• Krenzel
    2018-11-24 18:23

    In the introduction to his book, "The Four Pillars of Investing: Lessons for Building a Winning Portfolio," Dr. William Bernstein states that the "competent investor never stops learning." Yet, because the world of investing can be such a confusing place, it sometimes seems that the more you learn, the more confused you get. As a participant on the Bogleheads message board, I feel I am an educated investor but still I often get lost after reading all the different debates: Should I invest in total markets or slice and dice my portfolio? Should I invest all my money at once or adopt a dollar cost averaging philosophy? How much foreign exposure should I have? Is now the right time to buy REITs, or do I need them at all? One day, while perusing the message board and sifting through some of these same questions, I found a suggested investing reading list, and this book was listed as the starting point. In this straightforward book, explained with easy-to-understand examples, Dr. Bernstein provides a solid framework for investors to begin to answer some of these questions. In setting this framework, Dr. Bernstein introduces readers to four basic concepts, or what he terms the four pillars of investing: the theory, history, psychology, and business of investing. The first pillar, the theory of investing, gets most of his attention, as it comprises the first 100 pages of the book and explains how the bond and stock markets work. In this section, Dr. Bernstein emphasizes what he calls the "most important concept in finance" – the relationship between risk and reward. If investors want high returns, they must take great risks. Following this logic, Dr. Bernstein makes some conclusions that may seem foreign to most investors. For example, the best time to invest is not when things are going well, but when they are going poorly. Those who invest during a bubble are not taking a risk and therefore can expect low returns, whereas those investing during a bear market are taking a risk and therefore can expect (but will not be guaranteed) higher returns. Similarly, those who invest in "good companies" like Wal-Mart can expect lower returns than those who invest in "bad companies" like K-Mart, because good companies, with low risk, are generally bad stocks, while bad companies are generally good stocks. This idea – that high returns cannot be achieved without significant risk – is the key concept Dr. Bernstein continues to emphasize throughout the book.While the first pillar gets the most attention, Dr. Bernstein terms the second pillar, the history of investing, as "the one that causes the most damage" to investors. What separates the professional investor from the amateur investor is that the professional recognizes that bear markets are a fact of life – they inevitably come about once every generation, usually sparked by a new technological advance. Professional investors stay the course and don’t panic; they have a plan and stick with it. In fact, for beginning investors, a bear market is a blessing, allowing them to accumulate stocks at low prices. This concept again ties to the relationship between risk and return: throughout history, in times of great optimism, when prices are the highest and the risk is the lowest, future returns are the lowest, and when times look the bleakest, and risk is the highest, future returns are also the highest. In the third pillar, the psychology of investing, this relationship between risk and return is again raised. Most investors follow conventional wisdom of the time, investing in specific stocks or asset classes that are currently the most successful and thus buying at high prices. Dr. Bernstein provides two strategies to counter this psychology. He advises readers first to identify the conventional wisdom of the time and do the exact opposite. He also advises readers that assets with the highest future returns tend to be the ones that are currently most unpopular. The investor that is able to go against the flow – to stick with unpopular asset classes and pay attention to his or her entire portfolio return – in the long-run will be the most successful.Finally, the fourth pillar concerns the business of investing, which details how brokers, analysts, and the media work together to make money at the expense of often ignorant investors by peddling bad or biased information. Instead of paying exorbitant fees to brokerage firms or financial advisors, which steer investors to underperforming managed funds, investors can buy low-expense index funds through companies like Vanguard and thus tap "into the most powerful intelligence in the world of finance" – the market itself, which is, according to Dr. Bernstein, the best advisor available.Dr. Bernstein concludes his book by applying lessons learned from these four pillars and giving readers practical advice for how to construct their own portfolios. Although this section fell short of answering all my questions, the book as a whole serves as an essential investing guide in providing investors with a basic framework to use in evaluating the myriad of investing choices available. As even Dr. Bernstein concedes, "Four Pillars of Investing" is not an all-encompassing book on investing. It is not the only book you will need to read, and it is probably not the first investing book you should read, but it is nonetheless a book every investor should read.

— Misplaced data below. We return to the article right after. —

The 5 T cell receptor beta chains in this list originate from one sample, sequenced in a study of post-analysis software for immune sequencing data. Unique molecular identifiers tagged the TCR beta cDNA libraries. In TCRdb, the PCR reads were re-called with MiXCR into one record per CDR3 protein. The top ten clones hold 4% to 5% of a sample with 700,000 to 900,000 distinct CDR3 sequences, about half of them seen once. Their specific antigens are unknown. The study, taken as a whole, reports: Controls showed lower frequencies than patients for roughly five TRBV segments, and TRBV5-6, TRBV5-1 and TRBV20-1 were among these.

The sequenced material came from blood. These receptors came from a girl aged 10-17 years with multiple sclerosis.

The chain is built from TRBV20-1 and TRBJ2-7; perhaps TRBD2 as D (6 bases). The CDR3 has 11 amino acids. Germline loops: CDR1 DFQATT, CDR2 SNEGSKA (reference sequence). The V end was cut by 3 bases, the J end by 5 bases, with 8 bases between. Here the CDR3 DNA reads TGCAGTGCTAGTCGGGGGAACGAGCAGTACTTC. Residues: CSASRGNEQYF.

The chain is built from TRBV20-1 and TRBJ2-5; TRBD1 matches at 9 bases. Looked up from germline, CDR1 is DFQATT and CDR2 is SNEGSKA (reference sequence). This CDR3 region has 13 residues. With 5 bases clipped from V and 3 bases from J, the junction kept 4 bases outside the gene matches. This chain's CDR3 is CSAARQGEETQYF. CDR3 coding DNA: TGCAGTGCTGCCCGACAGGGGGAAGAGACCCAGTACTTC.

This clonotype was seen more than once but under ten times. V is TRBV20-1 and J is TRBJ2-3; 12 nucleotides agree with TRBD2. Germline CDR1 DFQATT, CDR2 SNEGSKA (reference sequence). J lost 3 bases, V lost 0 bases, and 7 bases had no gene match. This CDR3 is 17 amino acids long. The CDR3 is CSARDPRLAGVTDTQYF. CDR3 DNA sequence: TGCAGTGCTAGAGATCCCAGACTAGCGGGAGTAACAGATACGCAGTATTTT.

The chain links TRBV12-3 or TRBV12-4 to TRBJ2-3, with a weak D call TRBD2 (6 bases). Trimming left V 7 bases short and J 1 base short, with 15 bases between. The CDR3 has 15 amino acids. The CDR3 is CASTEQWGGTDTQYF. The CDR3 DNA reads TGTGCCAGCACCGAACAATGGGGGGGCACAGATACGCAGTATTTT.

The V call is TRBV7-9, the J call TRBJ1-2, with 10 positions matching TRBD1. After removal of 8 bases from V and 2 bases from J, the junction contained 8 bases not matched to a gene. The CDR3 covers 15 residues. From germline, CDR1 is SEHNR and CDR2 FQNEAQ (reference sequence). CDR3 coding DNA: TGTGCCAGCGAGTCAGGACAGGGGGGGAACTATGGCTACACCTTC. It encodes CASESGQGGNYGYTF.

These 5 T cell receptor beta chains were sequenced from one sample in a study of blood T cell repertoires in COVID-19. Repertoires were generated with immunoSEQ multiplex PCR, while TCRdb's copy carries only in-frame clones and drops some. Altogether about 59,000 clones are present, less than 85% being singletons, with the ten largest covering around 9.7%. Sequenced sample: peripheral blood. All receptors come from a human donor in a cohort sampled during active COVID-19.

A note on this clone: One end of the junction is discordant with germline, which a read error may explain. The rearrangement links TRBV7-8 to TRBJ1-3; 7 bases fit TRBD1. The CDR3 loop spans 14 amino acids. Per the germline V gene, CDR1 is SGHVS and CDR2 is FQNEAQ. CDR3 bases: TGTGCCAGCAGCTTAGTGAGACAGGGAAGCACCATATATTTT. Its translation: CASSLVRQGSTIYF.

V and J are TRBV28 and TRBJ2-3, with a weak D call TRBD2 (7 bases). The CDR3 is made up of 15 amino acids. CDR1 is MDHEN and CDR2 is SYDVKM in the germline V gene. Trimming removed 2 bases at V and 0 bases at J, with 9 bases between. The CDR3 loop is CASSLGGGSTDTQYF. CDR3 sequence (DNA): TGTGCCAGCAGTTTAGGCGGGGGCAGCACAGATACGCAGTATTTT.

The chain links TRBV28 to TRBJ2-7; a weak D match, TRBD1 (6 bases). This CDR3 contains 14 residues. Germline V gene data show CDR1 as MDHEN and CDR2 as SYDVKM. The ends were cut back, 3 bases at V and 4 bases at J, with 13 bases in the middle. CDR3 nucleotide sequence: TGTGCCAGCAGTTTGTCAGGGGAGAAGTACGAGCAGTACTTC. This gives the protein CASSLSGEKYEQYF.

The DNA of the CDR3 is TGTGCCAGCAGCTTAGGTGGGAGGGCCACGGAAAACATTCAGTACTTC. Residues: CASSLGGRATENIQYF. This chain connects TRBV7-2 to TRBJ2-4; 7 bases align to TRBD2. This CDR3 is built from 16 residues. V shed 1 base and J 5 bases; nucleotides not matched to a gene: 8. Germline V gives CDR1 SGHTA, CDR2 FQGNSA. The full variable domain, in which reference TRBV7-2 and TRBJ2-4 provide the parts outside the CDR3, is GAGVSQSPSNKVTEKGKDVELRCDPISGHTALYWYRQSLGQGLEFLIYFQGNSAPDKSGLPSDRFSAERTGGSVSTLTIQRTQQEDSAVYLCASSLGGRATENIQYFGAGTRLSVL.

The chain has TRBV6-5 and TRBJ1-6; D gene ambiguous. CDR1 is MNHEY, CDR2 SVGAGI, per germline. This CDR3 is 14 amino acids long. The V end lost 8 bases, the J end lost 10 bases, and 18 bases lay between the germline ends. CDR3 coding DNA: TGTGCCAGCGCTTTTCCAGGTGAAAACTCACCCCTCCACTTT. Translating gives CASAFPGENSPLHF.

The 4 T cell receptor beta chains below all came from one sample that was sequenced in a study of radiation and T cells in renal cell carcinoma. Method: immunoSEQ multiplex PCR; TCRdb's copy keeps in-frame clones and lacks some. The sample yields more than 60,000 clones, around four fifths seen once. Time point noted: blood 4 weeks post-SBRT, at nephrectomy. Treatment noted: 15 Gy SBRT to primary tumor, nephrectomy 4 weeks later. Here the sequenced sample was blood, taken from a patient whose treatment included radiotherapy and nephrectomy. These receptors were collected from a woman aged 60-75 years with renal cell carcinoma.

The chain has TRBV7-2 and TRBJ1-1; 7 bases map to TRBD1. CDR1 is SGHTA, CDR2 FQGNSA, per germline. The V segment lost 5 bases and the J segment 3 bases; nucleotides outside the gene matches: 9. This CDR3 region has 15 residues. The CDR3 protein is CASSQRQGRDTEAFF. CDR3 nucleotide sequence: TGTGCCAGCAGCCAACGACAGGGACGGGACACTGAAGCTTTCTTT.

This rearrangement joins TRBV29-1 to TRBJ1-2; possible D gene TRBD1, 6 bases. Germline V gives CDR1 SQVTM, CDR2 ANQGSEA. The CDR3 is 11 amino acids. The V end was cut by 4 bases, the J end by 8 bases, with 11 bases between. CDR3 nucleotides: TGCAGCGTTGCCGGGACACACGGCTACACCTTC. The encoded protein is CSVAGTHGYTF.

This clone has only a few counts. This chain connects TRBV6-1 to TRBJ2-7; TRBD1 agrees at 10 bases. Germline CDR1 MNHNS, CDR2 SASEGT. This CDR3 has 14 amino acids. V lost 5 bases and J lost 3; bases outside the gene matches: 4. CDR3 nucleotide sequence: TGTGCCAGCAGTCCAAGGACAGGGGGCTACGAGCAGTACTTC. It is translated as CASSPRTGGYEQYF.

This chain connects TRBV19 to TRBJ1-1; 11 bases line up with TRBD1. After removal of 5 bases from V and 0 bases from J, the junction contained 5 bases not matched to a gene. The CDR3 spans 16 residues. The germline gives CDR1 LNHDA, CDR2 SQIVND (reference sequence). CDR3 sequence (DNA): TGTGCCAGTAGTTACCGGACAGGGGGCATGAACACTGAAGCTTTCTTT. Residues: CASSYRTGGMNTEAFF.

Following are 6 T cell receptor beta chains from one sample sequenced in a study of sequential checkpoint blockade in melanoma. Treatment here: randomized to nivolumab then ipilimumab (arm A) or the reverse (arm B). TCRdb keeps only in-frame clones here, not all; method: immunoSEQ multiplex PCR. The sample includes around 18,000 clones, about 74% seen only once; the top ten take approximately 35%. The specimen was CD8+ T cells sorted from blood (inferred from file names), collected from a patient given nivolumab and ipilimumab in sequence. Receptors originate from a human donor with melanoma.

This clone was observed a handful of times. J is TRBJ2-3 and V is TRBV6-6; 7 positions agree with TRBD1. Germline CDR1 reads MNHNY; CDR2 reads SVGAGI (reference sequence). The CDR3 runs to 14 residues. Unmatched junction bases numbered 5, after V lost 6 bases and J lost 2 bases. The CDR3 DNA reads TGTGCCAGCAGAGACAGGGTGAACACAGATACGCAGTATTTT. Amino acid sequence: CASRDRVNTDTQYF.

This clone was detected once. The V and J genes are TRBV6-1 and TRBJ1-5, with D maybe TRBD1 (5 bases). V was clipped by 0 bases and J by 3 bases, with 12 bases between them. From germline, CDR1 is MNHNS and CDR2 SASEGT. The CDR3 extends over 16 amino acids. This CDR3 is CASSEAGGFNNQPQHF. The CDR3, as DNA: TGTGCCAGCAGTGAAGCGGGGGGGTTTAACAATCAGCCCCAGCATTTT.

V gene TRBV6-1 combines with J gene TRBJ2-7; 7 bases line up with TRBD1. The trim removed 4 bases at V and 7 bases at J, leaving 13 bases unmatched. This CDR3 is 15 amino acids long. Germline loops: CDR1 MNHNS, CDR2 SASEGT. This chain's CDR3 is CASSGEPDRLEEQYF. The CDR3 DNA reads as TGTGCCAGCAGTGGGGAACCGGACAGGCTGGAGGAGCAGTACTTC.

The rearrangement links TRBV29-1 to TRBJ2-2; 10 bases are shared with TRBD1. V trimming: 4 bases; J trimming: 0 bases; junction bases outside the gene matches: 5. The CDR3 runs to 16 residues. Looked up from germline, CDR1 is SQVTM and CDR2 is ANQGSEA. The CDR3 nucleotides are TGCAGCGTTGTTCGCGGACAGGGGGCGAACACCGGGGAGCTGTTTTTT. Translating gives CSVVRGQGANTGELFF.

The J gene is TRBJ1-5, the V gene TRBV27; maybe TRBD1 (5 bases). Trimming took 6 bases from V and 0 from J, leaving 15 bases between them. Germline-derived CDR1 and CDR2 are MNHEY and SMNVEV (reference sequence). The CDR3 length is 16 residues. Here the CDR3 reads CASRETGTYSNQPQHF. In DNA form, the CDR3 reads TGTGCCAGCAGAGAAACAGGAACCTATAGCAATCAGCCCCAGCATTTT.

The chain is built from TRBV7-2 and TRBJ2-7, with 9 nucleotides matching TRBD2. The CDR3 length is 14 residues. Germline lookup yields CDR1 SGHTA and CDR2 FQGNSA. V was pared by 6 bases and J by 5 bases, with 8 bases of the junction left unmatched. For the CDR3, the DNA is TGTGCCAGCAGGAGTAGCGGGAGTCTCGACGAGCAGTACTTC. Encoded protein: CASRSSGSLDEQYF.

• Zoe
    2018-11-17 17:55